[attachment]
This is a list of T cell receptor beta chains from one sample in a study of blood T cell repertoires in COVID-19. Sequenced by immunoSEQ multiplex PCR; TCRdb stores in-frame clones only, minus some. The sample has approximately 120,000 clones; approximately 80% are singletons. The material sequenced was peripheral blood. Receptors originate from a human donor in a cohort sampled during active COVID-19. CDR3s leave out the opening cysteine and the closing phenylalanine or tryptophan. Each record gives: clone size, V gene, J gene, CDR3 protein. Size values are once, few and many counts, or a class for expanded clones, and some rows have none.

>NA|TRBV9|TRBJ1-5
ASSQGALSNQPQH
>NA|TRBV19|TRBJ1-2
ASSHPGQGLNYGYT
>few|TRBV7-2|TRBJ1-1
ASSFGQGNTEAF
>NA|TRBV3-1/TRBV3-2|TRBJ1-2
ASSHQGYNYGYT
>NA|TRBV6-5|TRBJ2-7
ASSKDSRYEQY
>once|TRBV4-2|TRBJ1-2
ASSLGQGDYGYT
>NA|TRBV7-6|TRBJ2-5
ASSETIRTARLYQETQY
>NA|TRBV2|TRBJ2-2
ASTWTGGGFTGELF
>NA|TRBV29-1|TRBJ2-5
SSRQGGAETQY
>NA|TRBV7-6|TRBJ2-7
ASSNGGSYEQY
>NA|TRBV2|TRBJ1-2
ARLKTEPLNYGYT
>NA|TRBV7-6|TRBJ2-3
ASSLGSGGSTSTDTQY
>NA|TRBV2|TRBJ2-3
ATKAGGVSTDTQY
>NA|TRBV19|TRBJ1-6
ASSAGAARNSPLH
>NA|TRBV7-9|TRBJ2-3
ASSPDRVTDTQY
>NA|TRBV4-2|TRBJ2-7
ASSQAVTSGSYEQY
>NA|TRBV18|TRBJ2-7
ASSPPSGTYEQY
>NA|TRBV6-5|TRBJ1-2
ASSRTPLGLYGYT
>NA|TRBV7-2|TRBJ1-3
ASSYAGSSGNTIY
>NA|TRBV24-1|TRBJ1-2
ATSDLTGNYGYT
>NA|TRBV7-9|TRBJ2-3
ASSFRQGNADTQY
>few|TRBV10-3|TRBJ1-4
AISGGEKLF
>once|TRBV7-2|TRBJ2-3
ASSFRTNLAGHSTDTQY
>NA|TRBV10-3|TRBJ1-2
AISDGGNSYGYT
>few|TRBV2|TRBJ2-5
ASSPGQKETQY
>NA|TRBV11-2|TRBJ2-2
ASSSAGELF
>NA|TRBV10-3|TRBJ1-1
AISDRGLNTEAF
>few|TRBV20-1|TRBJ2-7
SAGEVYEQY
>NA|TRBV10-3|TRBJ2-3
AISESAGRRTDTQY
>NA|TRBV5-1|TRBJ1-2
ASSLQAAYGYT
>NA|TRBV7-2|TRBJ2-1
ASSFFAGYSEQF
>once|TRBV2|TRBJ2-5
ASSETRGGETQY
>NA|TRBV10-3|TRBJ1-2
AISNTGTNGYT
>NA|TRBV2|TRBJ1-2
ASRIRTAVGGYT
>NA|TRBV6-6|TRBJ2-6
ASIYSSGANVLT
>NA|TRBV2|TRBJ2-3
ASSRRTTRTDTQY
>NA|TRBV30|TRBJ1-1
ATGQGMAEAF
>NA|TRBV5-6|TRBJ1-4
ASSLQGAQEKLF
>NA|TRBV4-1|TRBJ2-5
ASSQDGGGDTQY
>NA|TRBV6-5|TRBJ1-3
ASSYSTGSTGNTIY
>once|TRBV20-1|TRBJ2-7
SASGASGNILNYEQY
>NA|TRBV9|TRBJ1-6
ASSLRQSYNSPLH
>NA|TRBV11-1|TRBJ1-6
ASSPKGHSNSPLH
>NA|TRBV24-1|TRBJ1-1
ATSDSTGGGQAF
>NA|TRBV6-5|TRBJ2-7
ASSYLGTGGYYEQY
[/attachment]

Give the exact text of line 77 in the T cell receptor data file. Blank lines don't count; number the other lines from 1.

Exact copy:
ASSLQGAQEKLF